Enteropathogenic Escherichia coli Infection in Cancer and Immunosuppressed Patients.

TitleEnteropathogenic Escherichia coli Infection in Cancer and Immunosuppressed Patients.
Publication TypeJournal Article
Year of Publication2021
AuthorsOlvera, A, Carter, H, Rajan, A, Carlin, LG, Yu, X, Zeng, X-L, Shelburne, S, Bhatti, M, Blutt, SE, Shroyer, NF, Jenq, R, Estes, MK, Maresso, A, Okhuysen, PC
JournalClin Infect Dis
Date Published2021 May 18
KeywordsAdult, Diarrhea, Enteropathogenic Escherichia coli, Escherichia coli Infections, Feces, Humans, Immunocompromised Host, Neoplasms

BACKGROUND: The role of enteropathogenic Escherichia coli (EPEC) as a cause of diarrhea in cancer and immunocompromised patients is controversial. Quantitation of fecal bacterial loads has been proposed as a method to differentiate colonized from truly infected patients.METHODS: We studied 77 adult cancer and immunosuppressed patients with diarrhea and EPEC identified in stools by FilmArray, 25 patients with pathogen-negative diarrhea, and 21 healthy adults without diarrhea. Stools were studied by quantitative polymerase chain reaction (qRT-PCR) for EPEC genes eaeA and lifA/efa-1 and strains characterized for virulence factors and adherence to human intestinal enteroids (HIEs).RESULTS: Patients with EPEC were more likely to have community-acquired diarrhea (odds ratio, 3.82 [95% confidence interval, 1.5-10.0]; P = .008) compared with pathogen-negative cases. Although EPEC was identified in 3 of 21 (14%) healthy subjects by qPCR, the bacterial burden was low compared to patients with diarrhea (≤55 vs median, 6 × 104 bacteria/mg stool; P < .001). Among EPEC patients, the bacterial burden was higher in those who were immunosuppressed (median, 6.7 × 103 vs 55 bacteria/mg; P < .001) and those with fecal lifA/ifa-1 (median, 5 × 104 vs 120 bacteria/mg; P = .015). Response to antimicrobial therapy was seen in 44 of 48 (92%) patients with EPEC as the sole pathogen. Antimicrobial resistance was common and strains exhibited distinct patterns of adherence with variable cytotoxicity when studied in HIEs. Cancer care was delayed in 13% of patients.CONCLUSIONS: Immunosuppressed cancer patients with EPEC-associated diarrhea carry high burden of EPEC with strains that are resistant to antibiotics, exhibit novel patterns of adherence when studied in HIEs, and interfere with cancer care.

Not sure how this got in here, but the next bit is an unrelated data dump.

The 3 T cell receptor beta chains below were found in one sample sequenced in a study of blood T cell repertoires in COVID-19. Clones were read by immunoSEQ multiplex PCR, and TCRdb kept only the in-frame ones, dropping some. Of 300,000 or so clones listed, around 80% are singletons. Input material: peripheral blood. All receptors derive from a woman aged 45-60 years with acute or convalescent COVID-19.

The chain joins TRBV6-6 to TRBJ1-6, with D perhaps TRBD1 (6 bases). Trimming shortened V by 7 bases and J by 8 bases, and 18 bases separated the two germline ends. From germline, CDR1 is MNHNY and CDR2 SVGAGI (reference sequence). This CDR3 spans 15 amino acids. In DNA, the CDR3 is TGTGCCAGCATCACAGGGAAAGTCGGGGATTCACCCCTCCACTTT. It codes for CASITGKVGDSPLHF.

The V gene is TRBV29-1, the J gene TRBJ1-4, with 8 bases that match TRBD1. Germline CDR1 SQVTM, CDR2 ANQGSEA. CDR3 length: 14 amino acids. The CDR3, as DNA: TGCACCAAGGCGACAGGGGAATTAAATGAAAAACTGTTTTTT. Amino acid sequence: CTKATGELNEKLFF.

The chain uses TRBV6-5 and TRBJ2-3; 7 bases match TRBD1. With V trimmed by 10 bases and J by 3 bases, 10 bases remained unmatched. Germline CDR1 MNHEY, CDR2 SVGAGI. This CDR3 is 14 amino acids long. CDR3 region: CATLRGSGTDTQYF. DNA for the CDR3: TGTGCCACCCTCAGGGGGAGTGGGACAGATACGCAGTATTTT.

Alternate JournalClin Infect Dis
PubMed ID32930708
PubMed Central IDPMC8130029
Grant ListP30 DK056338 / DK / NIDDK NIH HHS / United States
R01 DK118904 / DK / NIDDK NIH HHS / United States
U19 AI116497 / AI / NIAID NIH HHS / United States
U19 AI144297 / AI / NIAID NIH HHS / United States